Cars Making Noise - To Save Lives

Monday, 5 September 2011
Given its reputation for racing and road performance going cars that are anything but quiet, it should come as no surprise that, Lotus Engineering, the design and technology division of one of the most famous car brands in the world, is working on making silent cars louder and, in doing so, to save lives.

But to have a car that simply made noise all the time means additional – and unnecessary for most of the time – noise pollution.

So Lotus and HARMAN have created an intelligent pedestrian warning system integrating the advanced HALOsonic sound synthesis system with video technology that spots pedestrians as the car approaches and sends noise in their direction at suitable volume to warn them of the car’s approach.

The system will even allow the driver to choose the noise their car emits, from reproductions of conventional car engines, through music to science fiction sounds!

The system has been built into the Lotus Evora hybrid demonstration car and will have an obvious role in the Lotus City Car, an electric urban car set to be part of the new car of Lotus cars to be launched in coming years.

The system on this latest version of HALOsonic, a collaboration between HARMAN and Lotus uses a single camera to determine the distance, trajectory and speed of pedestrians and other road users, calculating the risk of collision by comparing this information with the car’s path.

The new HALOsonic system uses this data to actively control the volume of the External Sound Synthesis to warn pedestrians of the vehicle’s location, thereby improving pedestrian safety and reducing noise pollution.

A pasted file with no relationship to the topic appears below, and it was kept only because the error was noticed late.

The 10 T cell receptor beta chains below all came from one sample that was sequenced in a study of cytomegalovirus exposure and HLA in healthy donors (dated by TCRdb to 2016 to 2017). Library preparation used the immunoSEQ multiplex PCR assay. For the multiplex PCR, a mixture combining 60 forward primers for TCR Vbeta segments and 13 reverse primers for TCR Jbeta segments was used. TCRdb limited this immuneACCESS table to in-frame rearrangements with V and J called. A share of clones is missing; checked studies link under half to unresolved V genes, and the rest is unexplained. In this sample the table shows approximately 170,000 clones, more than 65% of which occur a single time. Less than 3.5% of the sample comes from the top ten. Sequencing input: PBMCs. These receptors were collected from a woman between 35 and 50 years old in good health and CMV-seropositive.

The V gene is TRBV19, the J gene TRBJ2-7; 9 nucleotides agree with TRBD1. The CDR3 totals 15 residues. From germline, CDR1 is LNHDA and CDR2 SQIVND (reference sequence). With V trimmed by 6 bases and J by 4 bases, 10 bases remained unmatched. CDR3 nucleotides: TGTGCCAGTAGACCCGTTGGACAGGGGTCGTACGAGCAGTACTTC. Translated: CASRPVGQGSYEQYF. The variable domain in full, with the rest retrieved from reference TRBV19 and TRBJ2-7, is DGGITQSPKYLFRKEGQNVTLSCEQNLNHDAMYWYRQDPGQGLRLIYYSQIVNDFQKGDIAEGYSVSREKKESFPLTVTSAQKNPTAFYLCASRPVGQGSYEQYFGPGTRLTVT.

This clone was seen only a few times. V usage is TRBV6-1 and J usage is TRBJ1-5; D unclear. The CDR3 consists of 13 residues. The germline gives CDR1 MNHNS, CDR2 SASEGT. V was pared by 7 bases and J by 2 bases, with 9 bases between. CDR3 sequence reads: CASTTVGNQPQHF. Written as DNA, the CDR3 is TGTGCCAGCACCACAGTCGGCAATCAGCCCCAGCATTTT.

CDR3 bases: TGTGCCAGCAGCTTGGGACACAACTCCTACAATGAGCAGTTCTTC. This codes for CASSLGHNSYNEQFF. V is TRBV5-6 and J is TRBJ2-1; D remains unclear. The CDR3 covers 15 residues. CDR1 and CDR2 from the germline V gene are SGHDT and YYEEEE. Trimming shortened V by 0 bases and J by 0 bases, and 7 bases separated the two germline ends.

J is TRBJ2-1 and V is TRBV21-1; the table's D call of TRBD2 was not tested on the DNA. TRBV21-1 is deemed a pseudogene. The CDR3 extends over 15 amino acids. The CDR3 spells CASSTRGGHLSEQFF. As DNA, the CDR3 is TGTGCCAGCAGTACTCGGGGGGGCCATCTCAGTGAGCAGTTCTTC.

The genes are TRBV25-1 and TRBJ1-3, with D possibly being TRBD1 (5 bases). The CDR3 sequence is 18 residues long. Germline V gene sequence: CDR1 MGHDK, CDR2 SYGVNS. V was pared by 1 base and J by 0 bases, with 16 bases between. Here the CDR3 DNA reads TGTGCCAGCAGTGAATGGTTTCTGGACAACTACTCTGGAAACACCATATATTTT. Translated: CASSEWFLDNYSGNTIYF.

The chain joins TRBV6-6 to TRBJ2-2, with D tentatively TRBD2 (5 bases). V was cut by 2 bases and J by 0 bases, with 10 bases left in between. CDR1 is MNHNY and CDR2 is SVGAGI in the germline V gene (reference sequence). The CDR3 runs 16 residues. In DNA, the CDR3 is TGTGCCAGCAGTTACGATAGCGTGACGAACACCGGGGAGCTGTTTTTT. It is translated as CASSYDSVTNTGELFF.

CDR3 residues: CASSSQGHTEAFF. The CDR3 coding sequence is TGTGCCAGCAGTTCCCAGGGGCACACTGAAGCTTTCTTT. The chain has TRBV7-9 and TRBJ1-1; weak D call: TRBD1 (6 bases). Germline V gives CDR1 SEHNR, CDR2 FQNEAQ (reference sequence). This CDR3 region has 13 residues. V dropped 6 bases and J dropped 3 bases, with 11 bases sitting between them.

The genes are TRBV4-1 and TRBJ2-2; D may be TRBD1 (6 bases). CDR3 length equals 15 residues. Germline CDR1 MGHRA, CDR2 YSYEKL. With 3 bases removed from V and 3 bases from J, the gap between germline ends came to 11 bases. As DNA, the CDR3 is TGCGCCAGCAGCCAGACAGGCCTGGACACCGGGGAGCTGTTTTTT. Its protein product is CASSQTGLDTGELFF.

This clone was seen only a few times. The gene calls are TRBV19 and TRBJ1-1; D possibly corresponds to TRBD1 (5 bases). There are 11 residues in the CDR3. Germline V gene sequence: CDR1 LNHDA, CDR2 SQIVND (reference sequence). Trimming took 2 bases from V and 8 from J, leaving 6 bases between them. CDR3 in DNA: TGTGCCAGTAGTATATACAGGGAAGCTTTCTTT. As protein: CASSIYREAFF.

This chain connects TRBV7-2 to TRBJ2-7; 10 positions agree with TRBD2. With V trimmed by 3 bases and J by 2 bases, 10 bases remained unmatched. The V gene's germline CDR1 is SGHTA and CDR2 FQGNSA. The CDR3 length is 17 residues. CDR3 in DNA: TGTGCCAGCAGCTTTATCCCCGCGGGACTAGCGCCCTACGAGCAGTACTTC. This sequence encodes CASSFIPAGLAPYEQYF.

Under certain conditions the system will generate an audible and visual warning for the driver using the Internal Sound Synthesis and instrument panel.

The new active system is optimised to operate in urban environments where there is the greatest risk of a collision with a pedestrian. It is calibrated to actively control the volume and pitch of the sound synthesised while the vehicle is travelling from 0 - 75 km/h, continually evaluating the risk of a pedestrian collision and operating in an area up to 60 metres ahead of the vehicle.

Governments around the world have acknowledged the increased risk posed by almost silent vehicles and are in the process of drawing up legislation to compel car manufacturers to equip vehicles with pedestrian warning systems like the HALOsonic system.

The HALOsonic system offers the ability to tune the sound synthesis to a manufacturer’s requirements, giving the capability to synthesise anything from a conventional engine sound to a very futuristic Sci-Fi designer sound.”

Danger Will Robinson!!!!!

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